His main research interests now (to be developed thanks to the fellowship at the Italian Academy) head in two directions: the current relationships between art and architecture theory and political/economic phenomena, and the impact of the political and technological context on design and representation tools.

    Website: https://docenti.unicam.it/pdett.aspx?UteId=332&tv=d&ru=

  • Centre d’Histoire et Théorie des Arts (CEHTA), École des Hautes Études en Sciences Sociales (EHESS) (France)

    The painter as butcher: vivo and carne in early modern Italian painting

    2024–2025: Spring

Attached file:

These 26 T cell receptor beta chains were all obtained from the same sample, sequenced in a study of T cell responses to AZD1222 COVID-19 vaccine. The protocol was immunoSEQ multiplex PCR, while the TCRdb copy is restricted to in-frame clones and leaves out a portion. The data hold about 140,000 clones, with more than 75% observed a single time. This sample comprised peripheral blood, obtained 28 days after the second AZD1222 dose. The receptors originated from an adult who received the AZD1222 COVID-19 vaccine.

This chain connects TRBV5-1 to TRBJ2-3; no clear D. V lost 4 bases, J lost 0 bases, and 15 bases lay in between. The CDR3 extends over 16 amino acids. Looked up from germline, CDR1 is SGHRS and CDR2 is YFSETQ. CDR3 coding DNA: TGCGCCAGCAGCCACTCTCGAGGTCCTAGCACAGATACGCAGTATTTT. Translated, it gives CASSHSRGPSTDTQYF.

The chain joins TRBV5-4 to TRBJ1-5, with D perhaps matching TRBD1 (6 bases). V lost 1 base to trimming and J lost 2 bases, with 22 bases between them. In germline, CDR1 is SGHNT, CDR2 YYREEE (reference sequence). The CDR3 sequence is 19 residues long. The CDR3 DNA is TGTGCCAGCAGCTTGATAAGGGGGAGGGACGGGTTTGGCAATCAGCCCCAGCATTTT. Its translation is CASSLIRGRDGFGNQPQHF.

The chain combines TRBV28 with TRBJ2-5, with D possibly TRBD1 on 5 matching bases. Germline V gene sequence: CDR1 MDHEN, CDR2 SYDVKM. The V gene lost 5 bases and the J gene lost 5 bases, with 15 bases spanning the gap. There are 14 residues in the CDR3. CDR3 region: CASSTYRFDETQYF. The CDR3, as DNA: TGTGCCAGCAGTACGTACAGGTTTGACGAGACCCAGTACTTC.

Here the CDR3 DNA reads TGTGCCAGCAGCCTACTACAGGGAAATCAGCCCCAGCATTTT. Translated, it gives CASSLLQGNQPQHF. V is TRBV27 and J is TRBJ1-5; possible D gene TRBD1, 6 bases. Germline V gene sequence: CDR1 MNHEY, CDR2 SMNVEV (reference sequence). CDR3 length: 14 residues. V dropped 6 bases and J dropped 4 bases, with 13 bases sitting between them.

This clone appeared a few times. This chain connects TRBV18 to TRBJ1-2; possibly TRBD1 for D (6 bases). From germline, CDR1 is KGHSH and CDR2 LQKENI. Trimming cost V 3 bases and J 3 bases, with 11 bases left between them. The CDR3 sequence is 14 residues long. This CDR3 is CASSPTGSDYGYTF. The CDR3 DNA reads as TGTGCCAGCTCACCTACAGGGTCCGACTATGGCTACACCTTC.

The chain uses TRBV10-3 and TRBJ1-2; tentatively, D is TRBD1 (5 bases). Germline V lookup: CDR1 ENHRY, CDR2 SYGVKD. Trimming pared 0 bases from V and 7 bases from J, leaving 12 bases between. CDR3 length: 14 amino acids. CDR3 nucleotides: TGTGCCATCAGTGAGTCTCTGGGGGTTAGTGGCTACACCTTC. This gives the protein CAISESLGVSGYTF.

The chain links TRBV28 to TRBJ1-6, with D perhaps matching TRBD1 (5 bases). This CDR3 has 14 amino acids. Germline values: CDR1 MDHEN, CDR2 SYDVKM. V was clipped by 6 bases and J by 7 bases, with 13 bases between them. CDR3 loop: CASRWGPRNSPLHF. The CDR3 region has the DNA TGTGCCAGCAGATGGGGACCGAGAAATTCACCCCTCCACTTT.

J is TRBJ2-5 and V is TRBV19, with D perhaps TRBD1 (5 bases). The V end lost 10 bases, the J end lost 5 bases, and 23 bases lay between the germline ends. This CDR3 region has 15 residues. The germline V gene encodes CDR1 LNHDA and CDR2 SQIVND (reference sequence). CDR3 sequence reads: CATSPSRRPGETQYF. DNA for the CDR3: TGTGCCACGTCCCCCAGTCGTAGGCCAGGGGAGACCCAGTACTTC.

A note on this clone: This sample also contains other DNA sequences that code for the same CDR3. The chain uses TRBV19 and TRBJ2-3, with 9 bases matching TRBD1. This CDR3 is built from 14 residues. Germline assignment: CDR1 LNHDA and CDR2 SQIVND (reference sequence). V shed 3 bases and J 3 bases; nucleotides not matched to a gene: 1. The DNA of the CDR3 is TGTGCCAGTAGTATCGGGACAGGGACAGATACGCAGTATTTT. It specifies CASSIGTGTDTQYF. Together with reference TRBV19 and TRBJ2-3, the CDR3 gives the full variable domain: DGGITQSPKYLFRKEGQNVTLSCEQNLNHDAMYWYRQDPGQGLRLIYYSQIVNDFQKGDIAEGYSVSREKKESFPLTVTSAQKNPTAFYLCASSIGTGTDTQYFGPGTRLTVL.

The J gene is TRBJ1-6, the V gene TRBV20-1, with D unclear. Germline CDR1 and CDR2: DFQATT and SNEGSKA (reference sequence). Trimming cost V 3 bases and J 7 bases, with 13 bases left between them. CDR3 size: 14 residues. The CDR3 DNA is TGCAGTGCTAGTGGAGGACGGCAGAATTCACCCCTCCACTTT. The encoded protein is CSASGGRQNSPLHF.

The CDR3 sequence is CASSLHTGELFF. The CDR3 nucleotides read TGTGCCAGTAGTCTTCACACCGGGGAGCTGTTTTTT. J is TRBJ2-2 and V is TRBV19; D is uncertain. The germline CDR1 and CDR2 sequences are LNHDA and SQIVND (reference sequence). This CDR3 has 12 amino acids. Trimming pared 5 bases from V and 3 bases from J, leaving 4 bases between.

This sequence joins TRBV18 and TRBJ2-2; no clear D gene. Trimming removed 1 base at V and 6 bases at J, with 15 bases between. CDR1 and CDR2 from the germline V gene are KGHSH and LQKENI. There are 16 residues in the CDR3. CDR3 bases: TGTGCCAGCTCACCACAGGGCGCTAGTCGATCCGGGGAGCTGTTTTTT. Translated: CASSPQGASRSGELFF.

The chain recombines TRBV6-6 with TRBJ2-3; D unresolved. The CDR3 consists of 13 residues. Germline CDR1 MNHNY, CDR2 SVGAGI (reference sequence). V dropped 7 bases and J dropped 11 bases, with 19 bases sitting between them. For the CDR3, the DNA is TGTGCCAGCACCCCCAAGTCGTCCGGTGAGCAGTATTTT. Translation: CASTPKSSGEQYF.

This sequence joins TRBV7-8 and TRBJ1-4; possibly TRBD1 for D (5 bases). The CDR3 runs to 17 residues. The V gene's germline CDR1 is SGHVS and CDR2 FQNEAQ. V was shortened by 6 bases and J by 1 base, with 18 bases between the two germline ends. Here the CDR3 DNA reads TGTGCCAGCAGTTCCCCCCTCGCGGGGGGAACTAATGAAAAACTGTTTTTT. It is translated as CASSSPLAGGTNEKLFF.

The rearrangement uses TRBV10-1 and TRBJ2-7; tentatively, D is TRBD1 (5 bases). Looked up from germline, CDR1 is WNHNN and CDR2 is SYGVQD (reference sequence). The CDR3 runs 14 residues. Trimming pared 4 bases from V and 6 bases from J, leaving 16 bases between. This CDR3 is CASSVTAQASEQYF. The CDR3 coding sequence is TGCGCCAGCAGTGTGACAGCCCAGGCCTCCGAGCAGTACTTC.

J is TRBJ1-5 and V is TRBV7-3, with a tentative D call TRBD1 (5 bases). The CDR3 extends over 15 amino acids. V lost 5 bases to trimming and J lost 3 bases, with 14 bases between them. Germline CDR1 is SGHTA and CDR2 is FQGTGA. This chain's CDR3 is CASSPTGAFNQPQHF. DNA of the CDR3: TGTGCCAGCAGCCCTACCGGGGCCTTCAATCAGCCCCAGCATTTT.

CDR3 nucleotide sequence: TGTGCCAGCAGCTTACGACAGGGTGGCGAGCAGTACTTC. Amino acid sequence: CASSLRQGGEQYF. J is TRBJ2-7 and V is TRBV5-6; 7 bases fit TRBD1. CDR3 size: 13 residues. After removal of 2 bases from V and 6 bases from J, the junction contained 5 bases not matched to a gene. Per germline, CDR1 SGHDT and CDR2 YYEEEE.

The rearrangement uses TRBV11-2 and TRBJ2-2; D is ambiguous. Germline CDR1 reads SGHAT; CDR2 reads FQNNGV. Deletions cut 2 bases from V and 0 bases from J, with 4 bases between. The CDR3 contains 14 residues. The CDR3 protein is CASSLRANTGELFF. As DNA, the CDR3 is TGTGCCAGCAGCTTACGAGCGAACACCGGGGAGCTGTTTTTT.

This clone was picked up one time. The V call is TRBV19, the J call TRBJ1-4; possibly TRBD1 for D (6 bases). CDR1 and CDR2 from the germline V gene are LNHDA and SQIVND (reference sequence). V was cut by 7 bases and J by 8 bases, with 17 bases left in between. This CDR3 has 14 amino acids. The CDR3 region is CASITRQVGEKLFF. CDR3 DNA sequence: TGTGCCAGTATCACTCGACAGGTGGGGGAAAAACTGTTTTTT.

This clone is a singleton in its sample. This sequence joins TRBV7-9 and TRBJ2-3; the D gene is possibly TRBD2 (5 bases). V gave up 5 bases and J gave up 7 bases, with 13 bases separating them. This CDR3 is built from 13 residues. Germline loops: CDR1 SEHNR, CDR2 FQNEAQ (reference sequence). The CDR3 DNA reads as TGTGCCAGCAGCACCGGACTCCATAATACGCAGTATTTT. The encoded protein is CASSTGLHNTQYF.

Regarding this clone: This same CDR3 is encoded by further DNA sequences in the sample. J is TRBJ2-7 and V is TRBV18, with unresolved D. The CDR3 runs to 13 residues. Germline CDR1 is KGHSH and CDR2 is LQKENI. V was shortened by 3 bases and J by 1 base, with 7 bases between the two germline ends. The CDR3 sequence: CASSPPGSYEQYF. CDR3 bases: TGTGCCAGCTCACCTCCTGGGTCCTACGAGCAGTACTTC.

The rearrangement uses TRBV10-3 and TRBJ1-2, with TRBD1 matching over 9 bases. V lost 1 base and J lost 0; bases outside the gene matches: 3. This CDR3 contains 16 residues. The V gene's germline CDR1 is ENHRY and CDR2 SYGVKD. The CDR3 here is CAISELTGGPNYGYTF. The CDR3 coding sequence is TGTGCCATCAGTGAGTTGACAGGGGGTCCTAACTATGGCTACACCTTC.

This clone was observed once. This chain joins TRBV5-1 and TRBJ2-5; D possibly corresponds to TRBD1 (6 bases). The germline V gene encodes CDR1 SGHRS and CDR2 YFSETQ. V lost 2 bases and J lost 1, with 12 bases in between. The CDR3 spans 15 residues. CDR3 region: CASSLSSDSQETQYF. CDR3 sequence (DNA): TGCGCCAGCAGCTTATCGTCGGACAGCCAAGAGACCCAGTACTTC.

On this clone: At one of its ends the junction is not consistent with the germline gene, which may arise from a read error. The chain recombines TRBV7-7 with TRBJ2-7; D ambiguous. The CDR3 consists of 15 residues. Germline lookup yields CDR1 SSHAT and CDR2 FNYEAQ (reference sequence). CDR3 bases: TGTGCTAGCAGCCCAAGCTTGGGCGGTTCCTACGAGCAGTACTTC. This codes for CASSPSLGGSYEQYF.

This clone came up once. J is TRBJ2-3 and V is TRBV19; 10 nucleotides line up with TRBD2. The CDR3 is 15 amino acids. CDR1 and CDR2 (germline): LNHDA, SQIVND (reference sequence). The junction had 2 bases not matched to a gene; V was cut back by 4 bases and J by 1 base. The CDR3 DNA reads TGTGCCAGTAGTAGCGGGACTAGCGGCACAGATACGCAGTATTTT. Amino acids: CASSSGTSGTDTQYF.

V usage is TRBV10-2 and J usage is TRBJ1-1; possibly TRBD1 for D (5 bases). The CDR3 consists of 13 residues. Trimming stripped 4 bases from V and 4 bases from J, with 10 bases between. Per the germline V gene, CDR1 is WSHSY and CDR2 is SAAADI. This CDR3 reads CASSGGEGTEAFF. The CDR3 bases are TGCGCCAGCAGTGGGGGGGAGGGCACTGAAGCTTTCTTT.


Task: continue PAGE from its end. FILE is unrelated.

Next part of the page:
Giovanni Careri is Directeur d’études at the EHESS (the École des Hautes Études en Sciences Sociales) in Paris and Professor of Art History at IUAV University in Venice. His research focuses on singularly complex objects involving theoretical, anthropological and semiotic approaches: the “montage” of the arts in Bernini's Baroque chapels (Bernini, Flights of Love. The Art of Devotion, Chicago: University of Chicago Press, 1995); the place of the beholder in Caravaggio’s painting (Caravaggio. La fabbrica dello spettatore, Milan, Jaca Book, 2017); the representation of the affetti in the network of paintings, plays, and ballets related to Tasso’s Jerusalem Delivered (The Making of the Affetti. Tasso’s Jerusalem delivered from Carracci to Tiepolo, Turnhout, Belgium: Harvey Miller/Brepols, 2022); and the construction of Christian history and the representation of alterity in the Sistine Chapel (Christians and Jews in the Sistine Chapel, Brepols, forthcoming in 2024). He has been a visiting scholar at the Center for Advanced Study in the Visual Arts in Washington, the Wissenschaftskolleg Bildevidenz in Berlin, and the Académie de France – Villa Medici in Rome. During his stay at the Italian Academy, he will explore the concept of the “living” (il vivo) as related to the concept of the “true” (il vero), focusing on a corpus of genre paintings by the Bolognese painter Annibale Carracci (1560–1609).